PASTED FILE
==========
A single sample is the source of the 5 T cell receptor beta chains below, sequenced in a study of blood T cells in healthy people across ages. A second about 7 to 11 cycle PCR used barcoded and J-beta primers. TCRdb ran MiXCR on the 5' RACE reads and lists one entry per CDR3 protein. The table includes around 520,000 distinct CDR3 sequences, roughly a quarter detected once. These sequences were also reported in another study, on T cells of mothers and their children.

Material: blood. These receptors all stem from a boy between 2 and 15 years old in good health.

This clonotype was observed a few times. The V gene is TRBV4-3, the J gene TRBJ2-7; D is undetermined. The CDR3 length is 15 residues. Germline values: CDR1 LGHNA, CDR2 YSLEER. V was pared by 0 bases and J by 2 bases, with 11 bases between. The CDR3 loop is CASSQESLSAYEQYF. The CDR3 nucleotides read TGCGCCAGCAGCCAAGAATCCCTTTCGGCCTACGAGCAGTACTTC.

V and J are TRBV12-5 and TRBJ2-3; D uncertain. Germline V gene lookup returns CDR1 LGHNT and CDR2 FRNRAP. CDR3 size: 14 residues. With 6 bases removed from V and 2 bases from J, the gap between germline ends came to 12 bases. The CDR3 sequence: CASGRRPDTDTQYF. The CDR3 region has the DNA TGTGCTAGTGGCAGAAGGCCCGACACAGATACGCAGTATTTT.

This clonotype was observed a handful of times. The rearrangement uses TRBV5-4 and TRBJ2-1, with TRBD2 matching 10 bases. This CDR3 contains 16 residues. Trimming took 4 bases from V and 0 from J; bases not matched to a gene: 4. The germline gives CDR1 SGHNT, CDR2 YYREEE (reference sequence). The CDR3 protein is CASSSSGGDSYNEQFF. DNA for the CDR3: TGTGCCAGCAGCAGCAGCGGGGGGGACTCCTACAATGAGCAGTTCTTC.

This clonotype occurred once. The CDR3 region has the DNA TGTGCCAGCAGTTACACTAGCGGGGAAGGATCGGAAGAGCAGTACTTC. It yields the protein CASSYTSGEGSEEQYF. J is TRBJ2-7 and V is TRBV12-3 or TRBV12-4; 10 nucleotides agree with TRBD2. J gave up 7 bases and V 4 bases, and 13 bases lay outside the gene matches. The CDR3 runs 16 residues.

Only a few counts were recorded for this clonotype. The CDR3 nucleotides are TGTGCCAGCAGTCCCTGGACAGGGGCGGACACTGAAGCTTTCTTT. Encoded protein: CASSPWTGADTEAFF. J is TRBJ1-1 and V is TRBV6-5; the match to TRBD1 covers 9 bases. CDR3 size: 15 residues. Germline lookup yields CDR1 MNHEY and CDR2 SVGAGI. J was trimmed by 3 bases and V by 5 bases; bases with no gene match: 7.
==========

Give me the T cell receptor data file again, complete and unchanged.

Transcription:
A single sample is the source of the 5 T cell receptor beta chains below, sequenced in a study of blood T cells in healthy people across ages. A second about 7 to 11 cycle PCR used barcoded and J-beta primers. TCRdb ran MiXCR on the 5' RACE reads and lists one entry per CDR3 protein. The table includes around 520,000 distinct CDR3 sequences, roughly a quarter detected once. These sequences were also reported in another study, on T cells of mothers and their children.

Material: blood. These receptors all stem from a boy between 2 and 15 years old in good health.

This clonotype was observed a few times. The V gene is TRBV4-3, the J gene TRBJ2-7; D is undetermined. The CDR3 length is 15 residues. Germline values: CDR1 LGHNA, CDR2 YSLEER. V was pared by 0 bases and J by 2 bases, with 11 bases between. The CDR3 loop is CASSQESLSAYEQYF. The CDR3 nucleotides read TGCGCCAGCAGCCAAGAATCCCTTTCGGCCTACGAGCAGTACTTC.

V and J are TRBV12-5 and TRBJ2-3; D uncertain. Germline V gene lookup returns CDR1 LGHNT and CDR2 FRNRAP. CDR3 size: 14 residues. With 6 bases removed from V and 2 bases from J, the gap between germline ends came to 12 bases. The CDR3 sequence: CASGRRPDTDTQYF. The CDR3 region has the DNA TGTGCTAGTGGCAGAAGGCCCGACACAGATACGCAGTATTTT.

This clonotype was observed a handful of times. The rearrangement uses TRBV5-4 and TRBJ2-1, with TRBD2 matching 10 bases. This CDR3 contains 16 residues. Trimming took 4 bases from V and 0 from J; bases not matched to a gene: 4. The germline gives CDR1 SGHNT, CDR2 YYREEE (reference sequence). The CDR3 protein is CASSSSGGDSYNEQFF. DNA for the CDR3: TGTGCCAGCAGCAGCAGCGGGGGGGACTCCTACAATGAGCAGTTCTTC.

This clonotype occurred once. The CDR3 region has the DNA TGTGCCAGCAGTTACACTAGCGGGGAAGGATCGGAAGAGCAGTACTTC. It yields the protein CASSYTSGEGSEEQYF. J is TRBJ2-7 and V is TRBV12-3 or TRBV12-4; 10 nucleotides agree with TRBD2. J gave up 7 bases and V 4 bases, and 13 bases lay outside the gene matches. The CDR3 runs 16 residues.

Only a few counts were recorded for this clonotype. The CDR3 nucleotides are TGTGCCAGCAGTCCCTGGACAGGGGCGGACACTGAAGCTTTCTTT. Encoded protein: CASSPWTGADTEAFF. J is TRBJ1-1 and V is TRBV6-5; the match to TRBD1 covers 9 bases. CDR3 size: 15 residues. Germline lookup yields CDR1 MNHEY and CDR2 SVGAGI. J was trimmed by 3 bases and V by 5 bases; bases with no gene match: 7.